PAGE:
Work with me, please.

Archive for September, 2012

My Turn to Act Like a Kid

20120910-074824.jpg

Mae’s school is closed today, and I’m off work entertaining her and running errands.

We had a good weekend. Hubby and I played paintball for the first time. We went with a couple whose son is Jay’s classmate and some of their friends. I had been warned that the hits would sting, and they did! The worst was a hit on my neck, given by none other than Hubby. There is a pink circle on my neck with bruise and burn marks around it. Still sore. It’s all good. I got a couple of shots back at him before the game ended.

It’s funny to me that, at age 40, I’m experiencing activities that will seem standard for my kids. A few weeks ago, I drove a go kart for the first time in my life. Ouch. Eight laps of bumpity-bumping around the track. I started with Mae as my co-pilot. It was girls against boys . . . until she realized that I am not as fast (i.e., wild) as her dad. She wanted to dump me. She bailed at the end of the next lap, and Jay jumped in with me. He was just as disappointed in my lack of driving prowess. He said, with disdain, “Boys are better drivers than girls.” A couple more laps and then we switched again. I have long been the less cool parent, so I wasn’t surprised that they were quick to leave me.

Both kids are continuing to adjust at school. Mae has made and lost and made again a friend who sounds a lot like her. At this point, Gigi is willing to be Mae’s friend “four days a week.” Fridays are out. (I have no idea why, and I didn’t bother to ask because I’m not ready for the answer. Call me crazy.) Mae says that Gigi is bossy, and Gigi says Mae is annoying. Of course, Mae thinks she doesn’t “do annoying stuff that much.” We try to point out to her when she’s talking too loudly, or being unkind and tell her that friends don’t like that type of behavior. I’m still hopeful that the natural consequences of being “annoying” will help her better self-identify what to adjust and how.

Gigi and Mae are in different 3rd grade homerooms. They see each other at lunch and recess and during aftercare, where they sometimes do homework together. I have yet to meet Gigi. Hubby did, and his first impression was that Mae had “met her match.” Gigi called him a “monster” when he picked Mae up “too early” from a parents night out event at the aftercare program. It sounds just like something my girl would say.

Mae has already decided that she can’t be friends with any of the girls in her class. There’s an “in crowd” and they won’t let her play with them. It’s incredibly difficult to stress good qualities and discourage the negative while also communicating the importance of being yourself and caring less about what others think.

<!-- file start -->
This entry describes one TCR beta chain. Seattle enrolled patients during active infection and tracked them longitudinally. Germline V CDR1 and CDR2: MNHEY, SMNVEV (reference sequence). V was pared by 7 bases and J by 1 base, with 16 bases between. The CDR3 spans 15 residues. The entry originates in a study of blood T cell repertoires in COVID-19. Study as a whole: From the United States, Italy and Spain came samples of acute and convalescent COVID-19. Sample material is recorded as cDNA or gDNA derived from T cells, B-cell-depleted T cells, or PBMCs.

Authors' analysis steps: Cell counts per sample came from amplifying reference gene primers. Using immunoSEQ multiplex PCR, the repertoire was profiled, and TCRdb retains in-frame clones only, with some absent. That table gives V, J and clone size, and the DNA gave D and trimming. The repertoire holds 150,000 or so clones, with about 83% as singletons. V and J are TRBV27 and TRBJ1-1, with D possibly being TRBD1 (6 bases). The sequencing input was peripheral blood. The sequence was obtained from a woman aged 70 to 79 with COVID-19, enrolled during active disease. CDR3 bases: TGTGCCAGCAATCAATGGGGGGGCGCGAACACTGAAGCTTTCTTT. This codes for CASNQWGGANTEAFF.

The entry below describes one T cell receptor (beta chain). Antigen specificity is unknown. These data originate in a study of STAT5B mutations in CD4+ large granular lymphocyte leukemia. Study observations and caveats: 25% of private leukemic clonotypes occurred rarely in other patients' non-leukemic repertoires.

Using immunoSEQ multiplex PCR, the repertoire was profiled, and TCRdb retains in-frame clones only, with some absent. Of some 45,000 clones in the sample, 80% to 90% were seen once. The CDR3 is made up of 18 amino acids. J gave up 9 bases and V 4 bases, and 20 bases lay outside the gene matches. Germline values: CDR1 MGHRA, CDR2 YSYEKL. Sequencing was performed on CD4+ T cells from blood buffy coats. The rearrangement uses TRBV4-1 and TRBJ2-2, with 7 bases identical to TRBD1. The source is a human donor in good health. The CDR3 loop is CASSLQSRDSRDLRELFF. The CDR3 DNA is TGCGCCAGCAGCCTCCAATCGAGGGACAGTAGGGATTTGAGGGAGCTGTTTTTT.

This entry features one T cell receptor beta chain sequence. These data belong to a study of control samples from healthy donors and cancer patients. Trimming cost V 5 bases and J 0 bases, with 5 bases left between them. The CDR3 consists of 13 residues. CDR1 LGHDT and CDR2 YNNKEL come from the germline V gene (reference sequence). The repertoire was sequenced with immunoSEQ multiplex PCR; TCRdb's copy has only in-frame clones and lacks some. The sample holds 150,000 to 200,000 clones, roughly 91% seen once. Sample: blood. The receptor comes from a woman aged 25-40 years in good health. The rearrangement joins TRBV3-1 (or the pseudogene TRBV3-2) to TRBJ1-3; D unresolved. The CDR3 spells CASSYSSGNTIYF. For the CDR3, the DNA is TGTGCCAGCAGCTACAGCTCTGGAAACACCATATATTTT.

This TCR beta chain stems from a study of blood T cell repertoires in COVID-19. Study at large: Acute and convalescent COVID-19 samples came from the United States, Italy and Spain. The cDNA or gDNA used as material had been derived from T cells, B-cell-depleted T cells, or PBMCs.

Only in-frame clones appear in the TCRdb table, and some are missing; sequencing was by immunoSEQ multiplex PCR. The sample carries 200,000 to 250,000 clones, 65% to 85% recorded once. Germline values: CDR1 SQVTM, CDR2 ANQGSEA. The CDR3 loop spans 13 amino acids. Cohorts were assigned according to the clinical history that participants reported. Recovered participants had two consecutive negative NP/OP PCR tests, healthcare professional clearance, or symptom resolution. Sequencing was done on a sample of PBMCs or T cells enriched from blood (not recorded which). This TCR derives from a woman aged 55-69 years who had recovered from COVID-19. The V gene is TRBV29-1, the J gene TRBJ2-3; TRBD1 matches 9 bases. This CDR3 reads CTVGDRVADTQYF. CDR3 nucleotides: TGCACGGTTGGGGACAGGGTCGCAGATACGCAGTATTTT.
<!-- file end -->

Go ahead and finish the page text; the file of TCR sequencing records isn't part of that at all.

Jay says school is fun, but he dislikes being the first kindergartener dropped off in the morning. Whereas his sister loves playing with older kids and has no qualms about approaching them, he is timid and more comfortable with his peers. He’s been sulking, having little tantrums, and plotting delays. I feel bad that he has to be dropped off so early. Right now, it’s the only way Hubby can deliver both kids and get himself to work on time.

It’s a constant balancing act, for which the kids have little appreciation. They want stuff and they want stuff done their way and they don’t care how you go about making it happen. When they are taking care of me in my old age, I hope I remember these days. I’ll pitch a fit when they take leave me at adult day care in the mornings and see how they like that.

Kindergarten Ready

20120902-100718.jpg

Yay!  My boy went to kindergarten today.  When I picked him up, one of the first things he said was, “I had a lotta fun in the kindergarten room.”  It’s that wooden train set, I betcha.

Nonetheless, I believe he’s ready for the learning and not just the toys.  I know because, if we do nothing else good or right in life, Hubby and I will at least be able to say that both our kids entered kindergarten as fluent readers.  Jay said to me one night last week, “I can read by myself.  Like [Mae].”  Big smile.  He meant that I could leave him alone with his book at bedtime.  He was speaking more about being independent, a “big kid”, than his reading ability.  I got it and left him alone.  When I went back to say it was time for lights out, he was calling zzz’s.  I left him with the monkey on his back (which I realize now was probably a choking hazard.  Oops).

So far, it seems that Mae is rising to the academic challenge of third grade.  She’s bucking at homework time because, of course, she wants to watch TV or play games.  But, she’s getting it done.  And, she’s making friends, including girls (!), which is nice.  She had lunch with the school counselor and a few other students one day last week, a lunch bunch.  I’m grateful that the counselor took that step, and I hope she continues to be supportive.  I haven’t figured out yet what else we’ll do in terms of therapy or play groups or other supports.  I’d like to see what are Mae’s biggest challenges as the year takes shape.

It’s going to be a tough year, no doubt.  As I like to say, one day at a time.

%d bloggers like this: